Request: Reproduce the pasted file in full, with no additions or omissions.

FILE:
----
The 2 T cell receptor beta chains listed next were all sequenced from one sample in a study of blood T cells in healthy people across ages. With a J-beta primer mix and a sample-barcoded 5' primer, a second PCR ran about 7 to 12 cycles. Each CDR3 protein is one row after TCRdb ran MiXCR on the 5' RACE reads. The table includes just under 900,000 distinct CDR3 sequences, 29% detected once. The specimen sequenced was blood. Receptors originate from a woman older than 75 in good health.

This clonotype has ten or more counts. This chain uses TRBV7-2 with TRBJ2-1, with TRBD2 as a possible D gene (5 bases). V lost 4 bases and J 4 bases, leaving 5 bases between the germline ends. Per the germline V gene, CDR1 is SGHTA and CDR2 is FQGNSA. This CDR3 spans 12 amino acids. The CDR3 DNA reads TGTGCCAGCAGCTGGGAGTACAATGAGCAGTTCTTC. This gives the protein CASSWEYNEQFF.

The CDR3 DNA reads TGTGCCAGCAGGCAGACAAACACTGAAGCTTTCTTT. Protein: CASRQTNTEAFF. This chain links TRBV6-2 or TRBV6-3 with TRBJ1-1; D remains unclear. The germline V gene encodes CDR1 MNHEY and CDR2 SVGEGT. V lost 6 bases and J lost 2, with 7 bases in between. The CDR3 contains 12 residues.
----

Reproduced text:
The 2 T cell receptor beta chains listed next were all sequenced from one sample in a study of blood T cells in healthy people across ages. With a J-beta primer mix and a sample-barcoded 5' primer, a second PCR ran about 7 to 12 cycles. Each CDR3 protein is one row after TCRdb ran MiXCR on the 5' RACE reads. The table includes just under 900,000 distinct CDR3 sequences, 29% detected once. The specimen sequenced was blood. Receptors originate from a woman older than 75 in good health.

This clonotype has ten or more counts. This chain uses TRBV7-2 with TRBJ2-1, with TRBD2 as a possible D gene (5 bases). V lost 4 bases and J 4 bases, leaving 5 bases between the germline ends. Per the germline V gene, CDR1 is SGHTA and CDR2 is FQGNSA. This CDR3 spans 12 amino acids. The CDR3 DNA reads TGTGCCAGCAGCTGGGAGTACAATGAGCAGTTCTTC. This gives the protein CASSWEYNEQFF.

The CDR3 DNA reads TGTGCCAGCAGGCAGACAAACACTGAAGCTTTCTTT. Protein: CASRQTNTEAFF. This chain links TRBV6-2 or TRBV6-3 with TRBJ1-1; D remains unclear. The germline V gene encodes CDR1 MNHEY and CDR2 SVGEGT. V lost 6 bases and J lost 2, with 7 bases in between. The CDR3 contains 12 residues.